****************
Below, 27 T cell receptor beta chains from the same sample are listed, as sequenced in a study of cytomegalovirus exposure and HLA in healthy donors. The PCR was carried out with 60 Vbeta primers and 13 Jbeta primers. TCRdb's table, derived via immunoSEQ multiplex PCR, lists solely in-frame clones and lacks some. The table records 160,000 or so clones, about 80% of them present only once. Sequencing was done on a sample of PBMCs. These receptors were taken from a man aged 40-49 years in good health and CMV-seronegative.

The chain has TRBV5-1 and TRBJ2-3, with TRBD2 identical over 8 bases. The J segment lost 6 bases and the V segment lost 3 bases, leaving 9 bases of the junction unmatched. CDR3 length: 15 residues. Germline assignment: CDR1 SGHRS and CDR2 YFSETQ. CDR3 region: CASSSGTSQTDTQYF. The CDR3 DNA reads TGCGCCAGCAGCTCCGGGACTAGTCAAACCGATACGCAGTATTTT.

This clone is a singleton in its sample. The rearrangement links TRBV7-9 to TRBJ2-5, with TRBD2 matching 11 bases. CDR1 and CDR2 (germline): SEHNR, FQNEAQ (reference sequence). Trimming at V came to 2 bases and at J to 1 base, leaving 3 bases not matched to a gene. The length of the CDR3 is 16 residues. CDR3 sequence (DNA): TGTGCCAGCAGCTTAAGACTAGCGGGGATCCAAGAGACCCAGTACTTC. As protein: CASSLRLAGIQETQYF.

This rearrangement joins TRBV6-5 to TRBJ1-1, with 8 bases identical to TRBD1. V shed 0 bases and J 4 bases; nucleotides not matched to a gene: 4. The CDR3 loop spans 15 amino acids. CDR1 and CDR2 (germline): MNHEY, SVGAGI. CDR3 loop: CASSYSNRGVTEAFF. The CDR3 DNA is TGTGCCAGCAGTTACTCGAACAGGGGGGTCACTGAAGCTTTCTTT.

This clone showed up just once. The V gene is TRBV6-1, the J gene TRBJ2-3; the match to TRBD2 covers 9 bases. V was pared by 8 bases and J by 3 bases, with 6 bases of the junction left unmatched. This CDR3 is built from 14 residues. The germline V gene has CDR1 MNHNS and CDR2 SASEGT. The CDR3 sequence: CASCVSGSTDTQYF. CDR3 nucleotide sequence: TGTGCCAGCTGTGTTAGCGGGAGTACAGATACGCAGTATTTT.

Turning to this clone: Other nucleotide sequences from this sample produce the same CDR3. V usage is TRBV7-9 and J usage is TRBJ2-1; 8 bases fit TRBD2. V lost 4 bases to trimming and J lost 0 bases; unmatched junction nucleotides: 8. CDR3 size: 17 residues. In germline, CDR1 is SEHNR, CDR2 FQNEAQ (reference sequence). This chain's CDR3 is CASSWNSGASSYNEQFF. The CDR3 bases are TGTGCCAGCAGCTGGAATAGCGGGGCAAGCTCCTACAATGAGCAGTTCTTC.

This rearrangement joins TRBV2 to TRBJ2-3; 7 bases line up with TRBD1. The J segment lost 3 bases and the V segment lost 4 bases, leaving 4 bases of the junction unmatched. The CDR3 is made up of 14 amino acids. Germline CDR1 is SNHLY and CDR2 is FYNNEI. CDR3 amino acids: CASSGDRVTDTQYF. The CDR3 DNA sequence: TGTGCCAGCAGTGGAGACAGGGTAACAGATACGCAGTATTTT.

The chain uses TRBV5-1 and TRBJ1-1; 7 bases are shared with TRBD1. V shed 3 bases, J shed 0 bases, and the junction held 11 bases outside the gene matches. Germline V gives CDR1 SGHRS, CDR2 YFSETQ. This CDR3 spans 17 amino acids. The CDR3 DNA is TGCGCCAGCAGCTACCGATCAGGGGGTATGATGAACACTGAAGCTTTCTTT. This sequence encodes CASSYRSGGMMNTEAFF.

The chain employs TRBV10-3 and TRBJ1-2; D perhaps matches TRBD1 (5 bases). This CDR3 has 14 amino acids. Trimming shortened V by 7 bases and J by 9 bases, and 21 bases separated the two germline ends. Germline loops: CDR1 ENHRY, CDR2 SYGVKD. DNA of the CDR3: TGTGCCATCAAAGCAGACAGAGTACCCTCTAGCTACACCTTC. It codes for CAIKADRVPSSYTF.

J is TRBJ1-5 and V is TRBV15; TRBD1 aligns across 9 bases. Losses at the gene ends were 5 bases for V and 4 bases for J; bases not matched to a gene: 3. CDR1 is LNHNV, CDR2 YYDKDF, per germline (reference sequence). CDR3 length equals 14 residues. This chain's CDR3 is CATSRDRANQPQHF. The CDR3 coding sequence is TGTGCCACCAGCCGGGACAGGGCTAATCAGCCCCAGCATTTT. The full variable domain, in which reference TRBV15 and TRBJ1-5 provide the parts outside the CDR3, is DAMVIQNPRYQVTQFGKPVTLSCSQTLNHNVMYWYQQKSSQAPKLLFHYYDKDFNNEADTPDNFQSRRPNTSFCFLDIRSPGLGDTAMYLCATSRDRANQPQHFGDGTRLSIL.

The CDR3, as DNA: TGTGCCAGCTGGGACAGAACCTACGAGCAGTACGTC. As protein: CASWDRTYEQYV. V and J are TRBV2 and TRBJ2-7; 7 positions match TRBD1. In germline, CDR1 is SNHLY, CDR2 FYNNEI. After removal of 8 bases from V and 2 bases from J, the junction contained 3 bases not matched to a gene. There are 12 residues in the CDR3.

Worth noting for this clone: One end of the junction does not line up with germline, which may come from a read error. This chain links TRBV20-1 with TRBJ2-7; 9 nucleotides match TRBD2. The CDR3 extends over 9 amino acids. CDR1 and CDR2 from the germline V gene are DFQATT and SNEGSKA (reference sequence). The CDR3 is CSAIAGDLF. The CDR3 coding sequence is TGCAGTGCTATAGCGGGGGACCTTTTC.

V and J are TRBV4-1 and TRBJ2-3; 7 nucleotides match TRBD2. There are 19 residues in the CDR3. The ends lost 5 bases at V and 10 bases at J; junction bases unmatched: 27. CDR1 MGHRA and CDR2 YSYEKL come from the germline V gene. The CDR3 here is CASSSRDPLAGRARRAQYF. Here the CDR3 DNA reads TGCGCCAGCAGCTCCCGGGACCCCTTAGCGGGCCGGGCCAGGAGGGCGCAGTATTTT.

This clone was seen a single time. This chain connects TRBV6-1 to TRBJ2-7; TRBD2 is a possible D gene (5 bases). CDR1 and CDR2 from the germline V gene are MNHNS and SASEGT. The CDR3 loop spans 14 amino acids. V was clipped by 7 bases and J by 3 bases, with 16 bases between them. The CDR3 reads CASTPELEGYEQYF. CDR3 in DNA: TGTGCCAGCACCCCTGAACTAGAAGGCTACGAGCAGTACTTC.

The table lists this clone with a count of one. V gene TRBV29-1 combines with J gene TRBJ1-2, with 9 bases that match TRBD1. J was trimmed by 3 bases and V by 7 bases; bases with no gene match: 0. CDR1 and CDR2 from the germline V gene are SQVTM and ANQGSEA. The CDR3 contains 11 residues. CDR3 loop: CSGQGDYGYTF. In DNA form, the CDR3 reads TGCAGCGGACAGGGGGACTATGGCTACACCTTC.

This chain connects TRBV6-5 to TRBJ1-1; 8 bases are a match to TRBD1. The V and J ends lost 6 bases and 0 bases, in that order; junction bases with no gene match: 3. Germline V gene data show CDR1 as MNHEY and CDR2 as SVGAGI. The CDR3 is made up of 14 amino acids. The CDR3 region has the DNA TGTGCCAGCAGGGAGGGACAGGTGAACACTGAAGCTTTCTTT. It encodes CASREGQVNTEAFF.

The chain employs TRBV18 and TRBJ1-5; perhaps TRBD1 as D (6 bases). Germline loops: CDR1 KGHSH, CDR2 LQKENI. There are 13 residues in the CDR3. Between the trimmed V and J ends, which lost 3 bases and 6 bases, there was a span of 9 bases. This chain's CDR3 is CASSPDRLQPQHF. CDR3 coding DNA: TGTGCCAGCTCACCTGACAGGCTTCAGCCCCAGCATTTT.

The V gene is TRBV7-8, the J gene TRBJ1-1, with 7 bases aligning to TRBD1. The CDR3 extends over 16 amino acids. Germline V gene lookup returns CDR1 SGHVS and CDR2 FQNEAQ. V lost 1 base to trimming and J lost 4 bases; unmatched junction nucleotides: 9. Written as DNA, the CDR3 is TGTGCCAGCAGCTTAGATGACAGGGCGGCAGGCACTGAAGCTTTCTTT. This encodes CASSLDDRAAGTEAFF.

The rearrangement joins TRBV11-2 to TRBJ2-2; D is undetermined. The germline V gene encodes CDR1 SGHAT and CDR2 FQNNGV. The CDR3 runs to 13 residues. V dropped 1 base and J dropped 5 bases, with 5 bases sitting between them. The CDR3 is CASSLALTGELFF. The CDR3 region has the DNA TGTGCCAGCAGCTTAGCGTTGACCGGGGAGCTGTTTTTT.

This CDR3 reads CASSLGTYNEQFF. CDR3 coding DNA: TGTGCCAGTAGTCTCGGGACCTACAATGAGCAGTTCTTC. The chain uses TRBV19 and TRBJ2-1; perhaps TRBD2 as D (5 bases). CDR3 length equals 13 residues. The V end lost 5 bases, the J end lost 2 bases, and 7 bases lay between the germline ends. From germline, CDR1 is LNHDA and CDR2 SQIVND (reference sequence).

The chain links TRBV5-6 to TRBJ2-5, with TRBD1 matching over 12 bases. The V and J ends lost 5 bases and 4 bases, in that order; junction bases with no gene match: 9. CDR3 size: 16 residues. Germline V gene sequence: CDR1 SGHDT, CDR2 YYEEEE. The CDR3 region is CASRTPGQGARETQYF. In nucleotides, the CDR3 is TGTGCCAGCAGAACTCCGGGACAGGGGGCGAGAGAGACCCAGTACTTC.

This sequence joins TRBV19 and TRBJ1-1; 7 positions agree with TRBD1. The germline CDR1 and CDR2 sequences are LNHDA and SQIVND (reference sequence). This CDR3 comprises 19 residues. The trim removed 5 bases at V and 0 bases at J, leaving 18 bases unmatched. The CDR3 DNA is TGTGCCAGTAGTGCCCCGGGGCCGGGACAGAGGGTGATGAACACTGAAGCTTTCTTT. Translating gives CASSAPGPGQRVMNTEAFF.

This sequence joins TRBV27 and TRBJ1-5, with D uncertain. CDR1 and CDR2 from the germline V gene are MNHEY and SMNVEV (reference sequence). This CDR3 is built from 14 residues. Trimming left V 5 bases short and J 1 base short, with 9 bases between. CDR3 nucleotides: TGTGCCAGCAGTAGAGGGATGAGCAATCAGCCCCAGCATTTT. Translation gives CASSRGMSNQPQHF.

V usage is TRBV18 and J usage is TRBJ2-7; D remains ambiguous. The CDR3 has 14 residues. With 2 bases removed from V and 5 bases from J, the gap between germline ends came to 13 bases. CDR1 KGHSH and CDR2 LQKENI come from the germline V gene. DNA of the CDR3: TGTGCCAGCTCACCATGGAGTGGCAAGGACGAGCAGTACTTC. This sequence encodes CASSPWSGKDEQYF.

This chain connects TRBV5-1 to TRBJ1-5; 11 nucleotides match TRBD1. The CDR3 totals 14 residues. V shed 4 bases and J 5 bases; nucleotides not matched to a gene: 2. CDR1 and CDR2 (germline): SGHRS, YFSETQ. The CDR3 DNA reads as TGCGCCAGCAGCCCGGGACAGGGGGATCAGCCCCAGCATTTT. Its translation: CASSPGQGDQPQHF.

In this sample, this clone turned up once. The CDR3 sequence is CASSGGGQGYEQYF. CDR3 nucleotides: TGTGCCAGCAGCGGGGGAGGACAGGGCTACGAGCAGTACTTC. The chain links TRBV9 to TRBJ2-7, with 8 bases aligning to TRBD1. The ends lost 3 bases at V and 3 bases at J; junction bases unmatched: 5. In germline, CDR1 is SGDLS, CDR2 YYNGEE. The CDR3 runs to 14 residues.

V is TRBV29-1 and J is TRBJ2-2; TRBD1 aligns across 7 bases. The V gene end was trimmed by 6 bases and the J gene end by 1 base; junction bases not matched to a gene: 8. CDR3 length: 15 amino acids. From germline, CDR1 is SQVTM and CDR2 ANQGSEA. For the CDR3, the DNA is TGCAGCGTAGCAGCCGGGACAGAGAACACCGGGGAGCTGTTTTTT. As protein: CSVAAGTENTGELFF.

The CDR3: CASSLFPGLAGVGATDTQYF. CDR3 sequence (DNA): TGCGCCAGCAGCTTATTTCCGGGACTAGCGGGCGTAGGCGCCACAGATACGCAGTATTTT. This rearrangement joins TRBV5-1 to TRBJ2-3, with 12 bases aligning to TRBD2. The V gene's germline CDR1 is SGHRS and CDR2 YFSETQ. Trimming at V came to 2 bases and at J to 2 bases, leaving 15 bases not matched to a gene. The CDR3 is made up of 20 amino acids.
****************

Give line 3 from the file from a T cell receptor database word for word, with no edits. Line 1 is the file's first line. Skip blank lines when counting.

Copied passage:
This clone is a singleton in its sample. The rearrangement links TRBV7-9 to TRBJ2-5, with TRBD2 matching 11 bases. CDR1 and CDR2 (germline): SEHNR, FQNEAQ (reference sequence). Trimming at V came to 2 bases and at J to 1 base, leaving 3 bases not matched to a gene. The length of the CDR3 is 16 residues. CDR3 sequence (DNA): TGTGCCAGCAGCTTAAGACTAGCGGGGATCCAAGAGACCCAGTACTTC. As protein: CASSLRLAGIQETQYF.